WASHINGTON – The American Jewish Committee hosted its traditional Ambassadors’ Seder on Wednesday, bringing together 90 diplomats from over 60 countries, including envoys from Israel, France, Egypt, China and Turkey.
This was the 31st Ambassadors’ Seder hosted by AJC Washington, and was attended by 300 people at Adas Israel Congregation.
Like last year, the keynote speaker was Oksana Markarova, Ambassador of Ukraine to Washington. She thanked the US administration and the Jewish community for their support and said that much like the story of Passover, the Ukrainian people are also seeking freedom.
What else did Markarova say at the Seder?
“It has been 399 days of a full-fledged war; 399 days of a brutal Russian invasion against a peaceful and much smaller country,” said Markarova. “These were 399 days of the largest war in Europe since World War II, of all kinds of horrible atrocities; all kinds of war crimes that are committed in Ukraine by Russian soldiers against Ukrainian women and men,” she said.
“But these were also 399 days of our heroic and, [on some] days, almost impossible fight that our president [Volodymyr] Zelensky, our brave soldiers everywhere on the front lines, our teachers, our healthcare practitioners – pretty much all Ukrainian – are fighting to defend our homes, to defend our loved ones, our borders, and of course, our independence and freedom.”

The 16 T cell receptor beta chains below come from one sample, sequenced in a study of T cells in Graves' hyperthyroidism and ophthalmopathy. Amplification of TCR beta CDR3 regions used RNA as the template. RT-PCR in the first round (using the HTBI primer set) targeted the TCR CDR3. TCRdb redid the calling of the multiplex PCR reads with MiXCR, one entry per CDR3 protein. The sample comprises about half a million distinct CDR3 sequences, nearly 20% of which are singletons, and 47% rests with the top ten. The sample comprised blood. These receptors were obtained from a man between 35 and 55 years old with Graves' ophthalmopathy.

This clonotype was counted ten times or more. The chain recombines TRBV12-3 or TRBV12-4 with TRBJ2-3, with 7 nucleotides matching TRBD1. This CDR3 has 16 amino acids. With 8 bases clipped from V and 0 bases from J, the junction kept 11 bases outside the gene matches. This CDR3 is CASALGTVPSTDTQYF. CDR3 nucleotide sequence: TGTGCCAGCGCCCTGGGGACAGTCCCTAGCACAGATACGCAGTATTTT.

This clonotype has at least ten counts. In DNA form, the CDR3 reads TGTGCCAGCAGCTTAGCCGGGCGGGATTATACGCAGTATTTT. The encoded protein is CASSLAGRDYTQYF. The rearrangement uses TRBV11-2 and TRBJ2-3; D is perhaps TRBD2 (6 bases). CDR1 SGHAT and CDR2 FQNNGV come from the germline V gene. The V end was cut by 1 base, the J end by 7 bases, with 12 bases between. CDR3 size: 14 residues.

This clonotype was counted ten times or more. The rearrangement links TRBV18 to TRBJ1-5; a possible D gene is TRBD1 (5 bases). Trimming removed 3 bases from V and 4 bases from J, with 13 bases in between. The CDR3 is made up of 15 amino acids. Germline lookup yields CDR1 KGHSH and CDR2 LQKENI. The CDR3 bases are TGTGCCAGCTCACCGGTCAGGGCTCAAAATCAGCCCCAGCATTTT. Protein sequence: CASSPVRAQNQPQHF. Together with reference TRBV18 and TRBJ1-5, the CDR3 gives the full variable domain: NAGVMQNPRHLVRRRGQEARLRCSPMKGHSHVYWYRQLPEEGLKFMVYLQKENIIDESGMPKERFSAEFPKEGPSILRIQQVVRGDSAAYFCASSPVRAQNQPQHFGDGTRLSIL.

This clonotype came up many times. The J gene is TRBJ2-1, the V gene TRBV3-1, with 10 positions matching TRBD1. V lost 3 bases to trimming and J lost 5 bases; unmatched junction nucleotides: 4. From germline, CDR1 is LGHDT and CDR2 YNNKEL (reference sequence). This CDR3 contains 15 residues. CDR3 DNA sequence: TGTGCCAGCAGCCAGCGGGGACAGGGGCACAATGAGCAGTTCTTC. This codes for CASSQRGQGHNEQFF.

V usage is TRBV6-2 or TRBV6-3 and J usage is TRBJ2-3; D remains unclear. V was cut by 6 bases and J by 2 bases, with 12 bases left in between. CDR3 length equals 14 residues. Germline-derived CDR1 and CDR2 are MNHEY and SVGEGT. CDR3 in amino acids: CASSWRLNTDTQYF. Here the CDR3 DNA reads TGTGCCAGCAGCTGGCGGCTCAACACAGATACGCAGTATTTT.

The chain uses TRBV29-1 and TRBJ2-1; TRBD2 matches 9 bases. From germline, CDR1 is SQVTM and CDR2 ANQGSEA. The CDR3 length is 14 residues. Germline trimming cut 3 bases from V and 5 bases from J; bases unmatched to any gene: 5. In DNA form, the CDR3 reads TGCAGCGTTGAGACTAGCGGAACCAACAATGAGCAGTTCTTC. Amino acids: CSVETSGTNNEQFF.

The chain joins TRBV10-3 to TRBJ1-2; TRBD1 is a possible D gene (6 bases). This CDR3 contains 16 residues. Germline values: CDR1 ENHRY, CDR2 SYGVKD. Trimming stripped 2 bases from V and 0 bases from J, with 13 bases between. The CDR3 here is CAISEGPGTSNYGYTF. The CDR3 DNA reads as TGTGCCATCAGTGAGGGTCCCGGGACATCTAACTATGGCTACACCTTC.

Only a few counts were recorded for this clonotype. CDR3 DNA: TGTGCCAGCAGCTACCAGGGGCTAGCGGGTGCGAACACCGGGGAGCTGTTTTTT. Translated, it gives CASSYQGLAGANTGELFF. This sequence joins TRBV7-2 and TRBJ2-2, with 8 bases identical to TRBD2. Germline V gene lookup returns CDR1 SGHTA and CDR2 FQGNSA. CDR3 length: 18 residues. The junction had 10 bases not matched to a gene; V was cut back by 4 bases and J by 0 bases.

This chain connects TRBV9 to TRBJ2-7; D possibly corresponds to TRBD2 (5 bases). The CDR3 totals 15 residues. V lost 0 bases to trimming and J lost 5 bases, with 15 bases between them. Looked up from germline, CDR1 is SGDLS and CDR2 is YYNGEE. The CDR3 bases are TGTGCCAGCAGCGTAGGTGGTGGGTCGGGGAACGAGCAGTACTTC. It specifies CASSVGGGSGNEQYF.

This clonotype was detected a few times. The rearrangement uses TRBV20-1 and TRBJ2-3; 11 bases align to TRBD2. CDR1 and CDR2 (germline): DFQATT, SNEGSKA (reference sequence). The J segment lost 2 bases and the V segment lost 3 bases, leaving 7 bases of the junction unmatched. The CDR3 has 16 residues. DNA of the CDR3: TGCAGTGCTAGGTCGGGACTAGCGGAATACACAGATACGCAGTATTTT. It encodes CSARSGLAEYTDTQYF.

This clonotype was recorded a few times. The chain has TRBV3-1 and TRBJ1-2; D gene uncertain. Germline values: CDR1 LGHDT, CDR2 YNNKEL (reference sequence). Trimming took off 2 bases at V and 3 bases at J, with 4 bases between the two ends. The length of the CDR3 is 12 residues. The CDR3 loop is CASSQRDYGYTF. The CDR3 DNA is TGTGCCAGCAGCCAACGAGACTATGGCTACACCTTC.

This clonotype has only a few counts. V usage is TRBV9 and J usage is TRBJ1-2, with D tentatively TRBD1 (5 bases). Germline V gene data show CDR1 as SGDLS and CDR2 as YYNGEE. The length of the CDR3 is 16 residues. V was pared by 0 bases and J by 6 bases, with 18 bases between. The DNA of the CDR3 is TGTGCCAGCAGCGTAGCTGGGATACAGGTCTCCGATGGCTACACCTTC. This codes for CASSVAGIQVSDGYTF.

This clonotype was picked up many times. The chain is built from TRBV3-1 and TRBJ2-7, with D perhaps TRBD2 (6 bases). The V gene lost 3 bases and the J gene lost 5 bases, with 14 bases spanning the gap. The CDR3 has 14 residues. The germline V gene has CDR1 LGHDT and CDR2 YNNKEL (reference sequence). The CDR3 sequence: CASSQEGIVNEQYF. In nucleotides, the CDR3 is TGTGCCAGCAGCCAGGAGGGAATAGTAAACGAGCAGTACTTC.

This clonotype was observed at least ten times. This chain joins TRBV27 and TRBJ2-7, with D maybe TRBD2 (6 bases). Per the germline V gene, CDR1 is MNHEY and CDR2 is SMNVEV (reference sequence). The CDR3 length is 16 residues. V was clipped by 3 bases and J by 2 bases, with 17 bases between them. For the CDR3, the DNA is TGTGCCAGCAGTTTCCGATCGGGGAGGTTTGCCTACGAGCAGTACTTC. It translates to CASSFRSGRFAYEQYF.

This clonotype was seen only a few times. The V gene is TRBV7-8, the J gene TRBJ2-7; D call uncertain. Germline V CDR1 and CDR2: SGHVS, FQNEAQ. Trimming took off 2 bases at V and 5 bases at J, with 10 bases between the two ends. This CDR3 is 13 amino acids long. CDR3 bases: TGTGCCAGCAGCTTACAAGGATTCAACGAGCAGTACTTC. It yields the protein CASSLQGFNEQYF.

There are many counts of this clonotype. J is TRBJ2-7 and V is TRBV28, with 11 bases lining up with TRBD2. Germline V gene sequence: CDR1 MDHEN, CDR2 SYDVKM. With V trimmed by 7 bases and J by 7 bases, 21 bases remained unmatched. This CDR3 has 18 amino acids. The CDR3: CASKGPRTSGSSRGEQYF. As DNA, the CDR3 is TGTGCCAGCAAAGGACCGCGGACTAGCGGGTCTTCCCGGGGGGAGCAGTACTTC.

She thanked the US for “unimaginable solidarity from the American people and unparalleled support from the American administration. Everyone – from President [Joe] Biden personally to everyone in the administration, to the US Congress on a very strong bipartisan basis, and essentially to every American.
“We will always remember this support, this existential support that we were given by [our] American friends,” Markarova said.
“I want to also say a special thank you to the Jewish community in the United States; to the leadership of the AJC, but also to each member. You have been family always, but during the past 13 months especially,” the ambassador said. “We always knew that the Jewish part is an inseparable part of [our] Ukrainian family.
“We have a very special place in Ukraine, a place of pilgrimage in Uman where Rabbi Nachman is buried,” she said. “And he said that the exodus from Egypt, the exodus from slavery, occurs in every human being, in every era and in every day.
“This is what we are going through now; this is what we do on a daily basis now in Ukraine,” Markarova said. “We get out from slavery and fight for our freedom. And the message of Passover remains as powerful as ever today when [we] Ukrainians fight for our freedom.”